Try This B Vitamin For Hearing Loss
Updated: May 3
After trying a million different supplements, this one has been a boon to my ear health.
I SUFFER FROM FLUCTUATING HEARING LOSS AND TINNITUS. These symptoms are all part of my trials with Meniere's disease. Over the years, I've tried a million different supplements, and every time I opened a new one I hoped for some magic. But I was disappointed almost every time. Almost.
B - Vitamins
There's more to supplements than just chugging them down like a drug. Generally speaking, it's not a good idea to conflate how drugs work with how supplements work.
For example, I've taken B vitamins for years, such as B complexes and individual vitamins (B1, B3 etc) but I hadn't taken them in the right therapeutic doses. It wasn't until I took B6 (pyridoxine) in much higher doses than I had before that I got a surprising benefit. Yes, a vitamin for hearing loss.
If you've read my article about reversing hearing loss with dietary change, you'll know that I believe my fluctuating hearing loss is caused by the formation of calcium oxalate crystals inside my inner ears. When I lower or eliminate oxalic acid containing foods from my diet, my hearing returns.
Oxalic acid inside the body can be an indicator of gut dysfunction because the damaging substance in foods shouldn't get inside the body, it should be excreted in stool. Excess or errant endogenous (made inside the body) production of oxalic acid includes but are not limited to, genetic factors, liver dysfunction, and fungal infection(?).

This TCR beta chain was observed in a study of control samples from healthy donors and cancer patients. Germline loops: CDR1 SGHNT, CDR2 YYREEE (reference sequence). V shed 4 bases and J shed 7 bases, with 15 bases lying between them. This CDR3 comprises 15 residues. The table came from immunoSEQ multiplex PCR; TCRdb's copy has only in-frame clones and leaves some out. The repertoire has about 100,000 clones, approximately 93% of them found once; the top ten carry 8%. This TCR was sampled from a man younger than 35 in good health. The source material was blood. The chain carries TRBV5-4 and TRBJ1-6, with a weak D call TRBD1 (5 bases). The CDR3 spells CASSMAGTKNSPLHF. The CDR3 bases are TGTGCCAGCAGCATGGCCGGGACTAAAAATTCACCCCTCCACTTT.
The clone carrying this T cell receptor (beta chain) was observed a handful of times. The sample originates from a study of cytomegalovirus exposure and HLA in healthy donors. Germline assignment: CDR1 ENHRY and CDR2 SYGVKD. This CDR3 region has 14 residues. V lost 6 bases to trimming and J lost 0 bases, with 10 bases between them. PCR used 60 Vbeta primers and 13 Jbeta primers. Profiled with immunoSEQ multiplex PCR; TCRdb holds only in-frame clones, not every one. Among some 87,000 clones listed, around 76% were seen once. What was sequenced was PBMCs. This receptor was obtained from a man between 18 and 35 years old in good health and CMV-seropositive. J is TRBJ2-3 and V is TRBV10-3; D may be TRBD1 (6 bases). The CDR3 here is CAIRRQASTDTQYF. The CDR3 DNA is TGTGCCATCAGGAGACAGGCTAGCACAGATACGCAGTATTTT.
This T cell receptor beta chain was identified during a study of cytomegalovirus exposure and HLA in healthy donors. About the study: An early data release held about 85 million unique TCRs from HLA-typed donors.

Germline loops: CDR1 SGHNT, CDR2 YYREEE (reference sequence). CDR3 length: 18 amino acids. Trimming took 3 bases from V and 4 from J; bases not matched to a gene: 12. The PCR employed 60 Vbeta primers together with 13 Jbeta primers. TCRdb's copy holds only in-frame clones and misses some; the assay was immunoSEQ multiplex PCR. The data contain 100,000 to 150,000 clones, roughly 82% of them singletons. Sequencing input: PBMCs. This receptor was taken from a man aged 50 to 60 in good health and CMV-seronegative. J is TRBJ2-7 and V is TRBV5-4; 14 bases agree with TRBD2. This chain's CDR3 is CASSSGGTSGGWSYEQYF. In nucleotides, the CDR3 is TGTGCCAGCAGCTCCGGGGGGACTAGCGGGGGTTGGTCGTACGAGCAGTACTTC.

Vitamin B6 doesn't directly break down oxalates in the body. However, it plays an important role in the metabolism of a compound called glyoxylate, which is a precursor to oxalate. The liver produces an enzyme called glycolate oxidase (B6 dependent) which breaks down glyoxylate preventing its conversion into oxalic acid.
The liver also produces an enzyme called alanine-glyoxylate aminotransferase (AGT) which converts glyoxylate into glycine, an important amino acid that regulates neurotransmitters that can promote mental calmness and sleep. Glycine is also an important component of collagen which is itself critical for skin, hair, nails and connective tissues. Glycine also makes up the master antioxidant and detoxification molecule in cells called glutathione. When B6 is deficient, glyoxylate can't be converted into glycine because AGT is reliant on there being enough B6 around.
What I'm talking about here isn't a B6 deficiency, it's about the therapeutic application of supplementing high doses of B6.
Back in 1988, scientists used doses of pyridoxine (B6) at 5 mg per kg of body weight per day. Some patients were taking up to 400 mg per day, which means no one in the study weighed more than 80 kg. They were taking these doses for 18 months without side effects. Or I should probably point out, without obvious side effects.
According to the National Institutes of Health (NIH), 100 mg per day is the upper tolerable level. But, according to the NHS (UK), that number is just 10 mg per day. They also mention that taking 200 mg per day may cause peripheral neuropathy (nerve pain or numbness).